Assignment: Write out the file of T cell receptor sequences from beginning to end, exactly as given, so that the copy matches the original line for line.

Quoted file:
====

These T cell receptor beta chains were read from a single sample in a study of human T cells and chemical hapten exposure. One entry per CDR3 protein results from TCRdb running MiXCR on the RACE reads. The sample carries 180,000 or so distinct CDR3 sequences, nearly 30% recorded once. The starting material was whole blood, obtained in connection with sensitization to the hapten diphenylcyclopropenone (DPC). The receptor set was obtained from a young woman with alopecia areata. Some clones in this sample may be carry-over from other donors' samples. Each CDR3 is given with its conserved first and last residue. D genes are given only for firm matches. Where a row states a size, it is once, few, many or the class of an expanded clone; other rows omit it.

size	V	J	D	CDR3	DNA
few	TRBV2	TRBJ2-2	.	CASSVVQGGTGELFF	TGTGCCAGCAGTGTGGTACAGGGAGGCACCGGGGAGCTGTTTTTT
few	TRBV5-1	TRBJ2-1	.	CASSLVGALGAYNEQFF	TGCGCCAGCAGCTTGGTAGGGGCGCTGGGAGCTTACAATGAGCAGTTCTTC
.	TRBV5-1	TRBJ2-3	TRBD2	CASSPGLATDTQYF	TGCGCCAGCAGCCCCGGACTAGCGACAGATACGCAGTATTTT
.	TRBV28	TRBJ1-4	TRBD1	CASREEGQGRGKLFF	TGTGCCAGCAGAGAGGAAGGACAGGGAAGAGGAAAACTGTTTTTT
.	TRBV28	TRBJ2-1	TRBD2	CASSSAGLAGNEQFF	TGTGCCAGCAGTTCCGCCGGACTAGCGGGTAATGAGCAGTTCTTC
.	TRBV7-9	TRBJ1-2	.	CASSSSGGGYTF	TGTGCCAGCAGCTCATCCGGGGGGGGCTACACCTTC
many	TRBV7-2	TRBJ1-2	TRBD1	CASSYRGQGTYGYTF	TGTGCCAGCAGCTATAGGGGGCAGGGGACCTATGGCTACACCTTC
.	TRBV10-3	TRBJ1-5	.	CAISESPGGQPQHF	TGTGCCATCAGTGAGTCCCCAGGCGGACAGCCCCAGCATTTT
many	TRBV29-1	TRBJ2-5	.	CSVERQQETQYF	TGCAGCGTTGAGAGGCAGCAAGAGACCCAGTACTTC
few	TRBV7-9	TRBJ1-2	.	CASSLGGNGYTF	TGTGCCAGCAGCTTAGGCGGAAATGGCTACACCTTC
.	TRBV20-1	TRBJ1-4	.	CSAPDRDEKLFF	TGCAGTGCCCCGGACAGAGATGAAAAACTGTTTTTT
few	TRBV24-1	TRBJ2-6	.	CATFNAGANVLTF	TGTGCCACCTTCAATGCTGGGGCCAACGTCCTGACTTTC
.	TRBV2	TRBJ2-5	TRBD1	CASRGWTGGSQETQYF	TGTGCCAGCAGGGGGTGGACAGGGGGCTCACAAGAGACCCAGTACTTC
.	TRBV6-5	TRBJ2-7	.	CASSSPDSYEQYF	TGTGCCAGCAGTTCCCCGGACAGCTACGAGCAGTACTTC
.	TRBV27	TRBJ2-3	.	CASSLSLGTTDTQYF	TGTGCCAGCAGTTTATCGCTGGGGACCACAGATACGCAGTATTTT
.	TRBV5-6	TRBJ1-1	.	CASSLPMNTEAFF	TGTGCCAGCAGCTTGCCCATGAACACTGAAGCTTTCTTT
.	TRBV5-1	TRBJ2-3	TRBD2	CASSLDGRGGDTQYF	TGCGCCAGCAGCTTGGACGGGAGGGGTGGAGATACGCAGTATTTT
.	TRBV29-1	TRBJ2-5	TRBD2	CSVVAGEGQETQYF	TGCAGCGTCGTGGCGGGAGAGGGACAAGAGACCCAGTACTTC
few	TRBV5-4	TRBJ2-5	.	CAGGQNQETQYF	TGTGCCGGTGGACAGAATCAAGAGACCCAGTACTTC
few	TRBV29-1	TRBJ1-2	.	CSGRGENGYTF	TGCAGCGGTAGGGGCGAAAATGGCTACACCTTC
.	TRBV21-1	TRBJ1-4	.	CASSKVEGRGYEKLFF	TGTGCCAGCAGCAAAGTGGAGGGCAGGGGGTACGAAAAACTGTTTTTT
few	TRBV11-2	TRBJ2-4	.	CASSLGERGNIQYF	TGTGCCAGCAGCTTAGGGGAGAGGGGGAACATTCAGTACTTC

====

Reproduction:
These T cell receptor beta chains were read from a single sample in a study of human T cells and chemical hapten exposure. One entry per CDR3 protein results from TCRdb running MiXCR on the RACE reads. The sample carries 180,000 or so distinct CDR3 sequences, nearly 30% recorded once. The starting material was whole blood, obtained in connection with sensitization to the hapten diphenylcyclopropenone (DPC). The receptor set was obtained from a young woman with alopecia areata. Some clones in this sample may be carry-over from other donors' samples. Each CDR3 is given with its conserved first and last residue. D genes are given only for firm matches. Where a row states a size, it is once, few, many or the class of an expanded clone; other rows omit it.

size	V	J	D	CDR3	DNA
few	TRBV2	TRBJ2-2	.	CASSVVQGGTGELFF	TGTGCCAGCAGTGTGGTACAGGGAGGCACCGGGGAGCTGTTTTTT
few	TRBV5-1	TRBJ2-1	.	CASSLVGALGAYNEQFF	TGCGCCAGCAGCTTGGTAGGGGCGCTGGGAGCTTACAATGAGCAGTTCTTC
.	TRBV5-1	TRBJ2-3	TRBD2	CASSPGLATDTQYF	TGCGCCAGCAGCCCCGGACTAGCGACAGATACGCAGTATTTT
.	TRBV28	TRBJ1-4	TRBD1	CASREEGQGRGKLFF	TGTGCCAGCAGAGAGGAAGGACAGGGAAGAGGAAAACTGTTTTTT
.	TRBV28	TRBJ2-1	TRBD2	CASSSAGLAGNEQFF	TGTGCCAGCAGTTCCGCCGGACTAGCGGGTAATGAGCAGTTCTTC
.	TRBV7-9	TRBJ1-2	.	CASSSSGGGYTF	TGTGCCAGCAGCTCATCCGGGGGGGGCTACACCTTC
many	TRBV7-2	TRBJ1-2	TRBD1	CASSYRGQGTYGYTF	TGTGCCAGCAGCTATAGGGGGCAGGGGACCTATGGCTACACCTTC
.	TRBV10-3	TRBJ1-5	.	CAISESPGGQPQHF	TGTGCCATCAGTGAGTCCCCAGGCGGACAGCCCCAGCATTTT
many	TRBV29-1	TRBJ2-5	.	CSVERQQETQYF	TGCAGCGTTGAGAGGCAGCAAGAGACCCAGTACTTC
few	TRBV7-9	TRBJ1-2	.	CASSLGGNGYTF	TGTGCCAGCAGCTTAGGCGGAAATGGCTACACCTTC
.	TRBV20-1	TRBJ1-4	.	CSAPDRDEKLFF	TGCAGTGCCCCGGACAGAGATGAAAAACTGTTTTTT
few	TRBV24-1	TRBJ2-6	.	CATFNAGANVLTF	TGTGCCACCTTCAATGCTGGGGCCAACGTCCTGACTTTC
.	TRBV2	TRBJ2-5	TRBD1	CASRGWTGGSQETQYF	TGTGCCAGCAGGGGGTGGACAGGGGGCTCACAAGAGACCCAGTACTTC
.	TRBV6-5	TRBJ2-7	.	CASSSPDSYEQYF	TGTGCCAGCAGTTCCCCGGACAGCTACGAGCAGTACTTC
.	TRBV27	TRBJ2-3	.	CASSLSLGTTDTQYF	TGTGCCAGCAGTTTATCGCTGGGGACCACAGATACGCAGTATTTT
.	TRBV5-6	TRBJ1-1	.	CASSLPMNTEAFF	TGTGCCAGCAGCTTGCCCATGAACACTGAAGCTTTCTTT
.	TRBV5-1	TRBJ2-3	TRBD2	CASSLDGRGGDTQYF	TGCGCCAGCAGCTTGGACGGGAGGGGTGGAGATACGCAGTATTTT
.	TRBV29-1	TRBJ2-5	TRBD2	CSVVAGEGQETQYF	TGCAGCGTCGTGGCGGGAGAGGGACAAGAGACCCAGTACTTC
few	TRBV5-4	TRBJ2-5	.	CAGGQNQETQYF	TGTGCCGGTGGACAGAATCAAGAGACCCAGTACTTC
few	TRBV29-1	TRBJ1-2	.	CSGRGENGYTF	TGCAGCGGTAGGGGCGAAAATGGCTACACCTTC
.	TRBV21-1	TRBJ1-4	.	CASSKVEGRGYEKLFF	TGTGCCAGCAGCAAAGTGGAGGGCAGGGGGTACGAAAAACTGTTTTTT
few	TRBV11-2	TRBJ2-4	.	CASSLGERGNIQYF	TGTGCCAGCAGCTTAGGGGAGAGGGGGAACATTCAGTACTTC